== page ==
It's that time of the year when most of India Inc is on vacation and where else to find them... London. I am en route to US on a golf assignment and took a pit stop in the British capital. Between Wimbledon and cricket executives are making the most of an English summer. It's also a good place then to get a dipstick check on expectations building up on the upcoming Indian budget. With a new finance minister at the helm and a government that has taken over on the plank for change, economic expectations are palpable. Except that everyone is hushed preferring to wait and watch. They are instead sharing their hopes in drawing rooms, cricket rendezvous and Wimbledon boxes. But this budget will be anything like strawberries and cream. Less like tennis. More like golf.
A bit like sitting in a deep bunker that needs something stronger than the sand wedge to pull you out. So will the budget session announce what most call 'game changing' reforms? And we are talking jobs, economic prudence, tough decisions and some more of a pocket pinch. At fancy dinner tables in London where many Indian CEOs frequent, the main course is asking the big question—Will Modi do to the budget what he did to the elections? London remains gung-ho.
It's universally accepted that India knows what it needs to fix and that it's only about teeing up the reforms and driving them off. Pent up projects, sitting files, foreign investment and bureaucracy or more. Modi and his team are under pressure and focus during the first budget because it's payback time.
How can Modi give back to the middle class that voted him in? He may have a complex choice with respect to taxation. Many executives are of the belief that reducing taxes and improving efficiency in collection should play well. It's a winning combination when the moods are low. The government is desperate for more tax revenue and the Indian consumer can't wait for a respite. Corporate stability is a massive issue central to the rerun of business confidence.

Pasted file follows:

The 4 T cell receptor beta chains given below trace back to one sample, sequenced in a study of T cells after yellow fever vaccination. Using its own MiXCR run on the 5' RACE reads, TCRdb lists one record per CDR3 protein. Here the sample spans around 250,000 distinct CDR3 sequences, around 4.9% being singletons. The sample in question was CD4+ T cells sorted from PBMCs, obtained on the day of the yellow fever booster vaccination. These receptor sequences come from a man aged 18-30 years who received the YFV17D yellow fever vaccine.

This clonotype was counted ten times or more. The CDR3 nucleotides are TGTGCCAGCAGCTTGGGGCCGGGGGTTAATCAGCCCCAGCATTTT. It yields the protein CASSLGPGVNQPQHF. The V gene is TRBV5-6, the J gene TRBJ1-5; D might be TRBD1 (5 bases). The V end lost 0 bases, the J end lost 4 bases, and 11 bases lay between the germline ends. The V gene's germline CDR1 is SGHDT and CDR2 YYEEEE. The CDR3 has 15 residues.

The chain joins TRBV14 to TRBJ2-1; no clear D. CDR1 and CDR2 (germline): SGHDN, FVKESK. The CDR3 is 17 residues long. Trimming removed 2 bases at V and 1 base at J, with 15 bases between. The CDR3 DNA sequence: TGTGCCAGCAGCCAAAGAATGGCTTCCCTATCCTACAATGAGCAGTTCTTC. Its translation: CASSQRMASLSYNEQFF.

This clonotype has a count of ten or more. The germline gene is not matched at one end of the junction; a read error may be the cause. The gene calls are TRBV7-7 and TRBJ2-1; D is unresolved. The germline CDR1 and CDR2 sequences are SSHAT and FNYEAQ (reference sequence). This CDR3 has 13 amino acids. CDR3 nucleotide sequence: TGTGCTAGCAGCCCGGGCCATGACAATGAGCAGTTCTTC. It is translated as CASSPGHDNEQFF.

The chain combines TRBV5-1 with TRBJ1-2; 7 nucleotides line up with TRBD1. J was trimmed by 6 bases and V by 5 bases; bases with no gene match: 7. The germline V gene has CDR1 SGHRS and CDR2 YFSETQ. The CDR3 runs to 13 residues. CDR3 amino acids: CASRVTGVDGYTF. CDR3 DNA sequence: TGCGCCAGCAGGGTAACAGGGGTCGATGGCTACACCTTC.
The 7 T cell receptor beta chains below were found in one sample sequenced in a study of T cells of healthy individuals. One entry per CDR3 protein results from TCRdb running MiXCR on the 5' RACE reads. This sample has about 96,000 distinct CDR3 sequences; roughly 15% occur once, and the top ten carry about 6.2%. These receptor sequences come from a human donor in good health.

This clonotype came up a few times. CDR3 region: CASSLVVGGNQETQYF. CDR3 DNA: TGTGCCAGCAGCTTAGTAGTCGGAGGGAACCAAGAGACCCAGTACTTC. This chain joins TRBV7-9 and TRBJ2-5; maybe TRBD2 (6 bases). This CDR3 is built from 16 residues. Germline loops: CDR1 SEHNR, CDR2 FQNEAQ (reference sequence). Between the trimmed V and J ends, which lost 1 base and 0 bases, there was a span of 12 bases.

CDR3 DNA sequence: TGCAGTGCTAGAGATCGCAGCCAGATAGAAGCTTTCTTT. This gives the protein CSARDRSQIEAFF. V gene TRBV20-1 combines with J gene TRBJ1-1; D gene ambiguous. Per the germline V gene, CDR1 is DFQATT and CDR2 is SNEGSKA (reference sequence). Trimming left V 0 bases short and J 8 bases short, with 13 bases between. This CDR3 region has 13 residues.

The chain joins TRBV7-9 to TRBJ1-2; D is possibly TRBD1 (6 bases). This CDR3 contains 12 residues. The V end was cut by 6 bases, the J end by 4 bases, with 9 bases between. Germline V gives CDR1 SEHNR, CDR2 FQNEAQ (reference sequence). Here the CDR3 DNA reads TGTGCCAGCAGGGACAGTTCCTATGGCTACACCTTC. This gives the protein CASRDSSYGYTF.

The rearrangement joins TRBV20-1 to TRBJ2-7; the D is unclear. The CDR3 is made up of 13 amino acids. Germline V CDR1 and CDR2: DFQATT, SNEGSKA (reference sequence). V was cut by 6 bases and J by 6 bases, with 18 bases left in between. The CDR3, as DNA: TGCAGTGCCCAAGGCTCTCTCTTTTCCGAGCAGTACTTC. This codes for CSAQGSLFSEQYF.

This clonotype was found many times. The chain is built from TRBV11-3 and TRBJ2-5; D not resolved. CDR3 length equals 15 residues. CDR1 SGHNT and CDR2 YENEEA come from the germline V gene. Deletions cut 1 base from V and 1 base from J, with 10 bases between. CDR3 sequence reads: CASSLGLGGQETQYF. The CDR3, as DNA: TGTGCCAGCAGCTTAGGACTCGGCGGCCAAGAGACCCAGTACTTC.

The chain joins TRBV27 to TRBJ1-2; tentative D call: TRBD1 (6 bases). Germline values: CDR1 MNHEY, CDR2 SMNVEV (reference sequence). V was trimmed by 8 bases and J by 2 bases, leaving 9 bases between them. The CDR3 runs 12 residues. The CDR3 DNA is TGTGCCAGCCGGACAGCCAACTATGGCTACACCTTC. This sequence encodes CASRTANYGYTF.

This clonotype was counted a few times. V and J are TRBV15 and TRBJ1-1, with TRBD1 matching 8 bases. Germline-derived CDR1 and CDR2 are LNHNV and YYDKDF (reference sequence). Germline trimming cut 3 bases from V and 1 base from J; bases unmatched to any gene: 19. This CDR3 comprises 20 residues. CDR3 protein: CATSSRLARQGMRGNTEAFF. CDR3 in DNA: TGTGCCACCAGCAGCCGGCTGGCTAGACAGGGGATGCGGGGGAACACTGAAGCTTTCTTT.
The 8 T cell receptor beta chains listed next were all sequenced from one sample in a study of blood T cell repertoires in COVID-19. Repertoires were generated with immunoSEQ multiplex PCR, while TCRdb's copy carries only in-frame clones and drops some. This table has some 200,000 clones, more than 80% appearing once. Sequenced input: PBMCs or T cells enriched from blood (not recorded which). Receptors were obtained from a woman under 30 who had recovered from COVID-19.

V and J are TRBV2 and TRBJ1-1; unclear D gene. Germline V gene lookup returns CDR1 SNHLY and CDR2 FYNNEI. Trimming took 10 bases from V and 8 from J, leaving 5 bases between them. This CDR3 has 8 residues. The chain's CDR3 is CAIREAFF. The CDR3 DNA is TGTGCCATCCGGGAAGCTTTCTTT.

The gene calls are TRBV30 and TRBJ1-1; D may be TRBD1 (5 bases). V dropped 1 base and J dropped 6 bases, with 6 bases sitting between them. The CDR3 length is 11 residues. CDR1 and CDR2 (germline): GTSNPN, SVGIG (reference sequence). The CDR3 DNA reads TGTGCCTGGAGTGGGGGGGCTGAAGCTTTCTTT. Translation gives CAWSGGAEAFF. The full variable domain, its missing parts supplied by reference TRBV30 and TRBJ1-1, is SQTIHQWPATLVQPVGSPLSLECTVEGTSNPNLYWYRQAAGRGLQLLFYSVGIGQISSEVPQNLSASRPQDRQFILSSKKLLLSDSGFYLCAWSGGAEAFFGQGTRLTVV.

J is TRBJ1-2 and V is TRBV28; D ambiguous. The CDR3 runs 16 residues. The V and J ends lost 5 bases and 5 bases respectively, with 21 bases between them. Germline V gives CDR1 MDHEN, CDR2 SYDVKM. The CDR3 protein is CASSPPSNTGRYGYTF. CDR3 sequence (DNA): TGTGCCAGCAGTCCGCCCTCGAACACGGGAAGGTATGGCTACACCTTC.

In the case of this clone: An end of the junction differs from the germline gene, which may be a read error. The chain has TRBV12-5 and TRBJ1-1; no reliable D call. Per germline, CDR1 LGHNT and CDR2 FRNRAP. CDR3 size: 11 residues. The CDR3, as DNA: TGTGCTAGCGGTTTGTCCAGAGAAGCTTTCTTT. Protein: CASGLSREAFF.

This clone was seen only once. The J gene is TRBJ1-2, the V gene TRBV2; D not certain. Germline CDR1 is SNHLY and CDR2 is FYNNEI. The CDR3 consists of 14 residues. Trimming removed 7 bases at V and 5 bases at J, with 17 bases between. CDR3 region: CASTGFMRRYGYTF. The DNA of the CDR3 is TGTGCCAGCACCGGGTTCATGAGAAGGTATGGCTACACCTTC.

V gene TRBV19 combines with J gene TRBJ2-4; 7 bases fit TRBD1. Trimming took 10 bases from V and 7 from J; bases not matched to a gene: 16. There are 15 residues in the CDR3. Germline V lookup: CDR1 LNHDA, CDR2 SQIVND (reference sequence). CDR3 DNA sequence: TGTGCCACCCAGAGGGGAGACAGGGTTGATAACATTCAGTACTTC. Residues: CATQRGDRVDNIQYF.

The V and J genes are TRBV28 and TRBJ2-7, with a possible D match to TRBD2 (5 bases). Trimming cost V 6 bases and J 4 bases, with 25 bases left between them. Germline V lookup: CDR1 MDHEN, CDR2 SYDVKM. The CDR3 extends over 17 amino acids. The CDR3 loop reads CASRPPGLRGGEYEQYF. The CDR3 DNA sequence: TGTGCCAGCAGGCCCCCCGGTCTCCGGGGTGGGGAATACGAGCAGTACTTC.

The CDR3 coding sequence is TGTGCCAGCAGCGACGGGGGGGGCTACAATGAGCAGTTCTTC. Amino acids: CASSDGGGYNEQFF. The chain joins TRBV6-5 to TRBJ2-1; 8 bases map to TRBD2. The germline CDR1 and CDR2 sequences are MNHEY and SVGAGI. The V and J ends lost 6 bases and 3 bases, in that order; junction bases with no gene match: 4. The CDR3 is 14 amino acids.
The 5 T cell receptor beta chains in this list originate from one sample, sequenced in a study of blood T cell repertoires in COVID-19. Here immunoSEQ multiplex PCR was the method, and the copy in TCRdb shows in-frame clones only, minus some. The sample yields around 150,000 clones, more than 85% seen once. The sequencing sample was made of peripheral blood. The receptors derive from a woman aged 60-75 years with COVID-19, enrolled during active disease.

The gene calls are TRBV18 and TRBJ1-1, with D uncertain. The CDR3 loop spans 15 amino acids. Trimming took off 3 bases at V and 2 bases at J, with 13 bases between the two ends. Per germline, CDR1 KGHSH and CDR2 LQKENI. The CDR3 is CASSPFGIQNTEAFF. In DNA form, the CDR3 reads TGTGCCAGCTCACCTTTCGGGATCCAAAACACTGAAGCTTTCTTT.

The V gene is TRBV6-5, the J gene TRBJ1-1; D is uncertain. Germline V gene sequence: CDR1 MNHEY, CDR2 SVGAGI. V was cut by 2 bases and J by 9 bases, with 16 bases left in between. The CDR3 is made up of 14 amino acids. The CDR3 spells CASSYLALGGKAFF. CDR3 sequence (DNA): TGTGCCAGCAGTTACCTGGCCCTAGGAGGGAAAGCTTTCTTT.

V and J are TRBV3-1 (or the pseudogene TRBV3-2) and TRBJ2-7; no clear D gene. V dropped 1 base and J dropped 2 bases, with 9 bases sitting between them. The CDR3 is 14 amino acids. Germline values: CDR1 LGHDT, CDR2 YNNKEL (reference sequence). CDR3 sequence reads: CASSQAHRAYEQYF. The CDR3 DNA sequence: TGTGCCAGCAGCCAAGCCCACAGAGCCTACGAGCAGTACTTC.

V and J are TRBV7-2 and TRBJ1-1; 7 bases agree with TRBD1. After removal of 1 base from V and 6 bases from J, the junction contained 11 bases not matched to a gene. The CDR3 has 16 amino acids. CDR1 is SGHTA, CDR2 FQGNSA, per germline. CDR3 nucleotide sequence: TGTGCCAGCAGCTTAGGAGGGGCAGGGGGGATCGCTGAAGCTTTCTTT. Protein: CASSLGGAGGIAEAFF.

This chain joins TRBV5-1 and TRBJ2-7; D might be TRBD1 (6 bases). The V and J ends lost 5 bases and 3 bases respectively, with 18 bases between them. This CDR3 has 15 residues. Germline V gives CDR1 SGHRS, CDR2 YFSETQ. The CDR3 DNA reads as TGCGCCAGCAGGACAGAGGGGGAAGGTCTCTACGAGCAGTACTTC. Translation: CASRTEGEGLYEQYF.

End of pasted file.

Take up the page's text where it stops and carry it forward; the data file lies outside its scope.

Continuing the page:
Jaitley's signals are being watched and heard by Indians sitting in financial hubs like London and New York. The buzz here is that the government will promote industrial growth and may even fix Vodafone issue by undoing the retrospective tax. This will not only be symbolic but will actually lead to a turn in investment mood and attract further monies.
Among other key elements of the London FIIs checklist for Indian economy would include divestment, quick redressal on pending projects, a mandate for long term energy and power sector investments and opening up sectors like defence and retail. The Modi government is interestingly already seen signalling that public sector must pull up its socks. There is an effort to strengthen them but at the same time expose them to the vagaries of market dynamics. Something positive ought to come off that.
It's hard to miss the impression that Modi understands the impact of making a first move. He also knows the notion of public opinion will have its first encounter with the budget. Playing these cards well is not only important for the economy but for his popularity index so that he can get done more and more in the year.
There are no easy fairways and this one for Modi finance team is actually a serious dog leg. Can his team pull up the right clubs and change course by steering themselves clear of hazards and roughs? The next few weeks should tell.